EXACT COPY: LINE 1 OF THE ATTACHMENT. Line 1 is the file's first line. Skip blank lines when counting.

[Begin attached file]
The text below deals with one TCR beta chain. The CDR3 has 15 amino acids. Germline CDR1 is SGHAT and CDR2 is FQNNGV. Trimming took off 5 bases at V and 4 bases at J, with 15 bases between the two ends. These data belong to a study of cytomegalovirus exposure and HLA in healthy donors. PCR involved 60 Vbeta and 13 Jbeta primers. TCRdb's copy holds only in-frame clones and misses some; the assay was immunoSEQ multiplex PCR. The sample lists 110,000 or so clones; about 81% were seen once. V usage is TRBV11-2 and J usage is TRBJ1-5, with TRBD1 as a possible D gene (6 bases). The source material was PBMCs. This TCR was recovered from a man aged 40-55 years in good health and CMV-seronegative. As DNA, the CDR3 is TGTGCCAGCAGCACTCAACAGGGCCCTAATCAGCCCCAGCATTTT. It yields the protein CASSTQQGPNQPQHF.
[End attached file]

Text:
The text below deals with one TCR beta chain. The CDR3 has 15 amino acids. Germline CDR1 is SGHAT and CDR2 is FQNNGV. Trimming took off 5 bases at V and 4 bases at J, with 15 bases between the two ends. These data belong to a study of cytomegalovirus exposure and HLA in healthy donors. PCR involved 60 Vbeta and 13 Jbeta primers. TCRdb's copy holds only in-frame clones and misses some; the assay was immunoSEQ multiplex PCR. The sample lists 110,000 or so clones; about 81% were seen once. V usage is TRBV11-2 and J usage is TRBJ1-5, with TRBD1 as a possible D gene (6 bases). The source material was PBMCs. This TCR was recovered from a man aged 40-55 years in good health and CMV-seronegative. As DNA, the CDR3 is TGTGCCAGCAGCACTCAACAGGGCCCTAATCAGCCCCAGCATTTT. It yields the protein CASSTQQGPNQPQHF.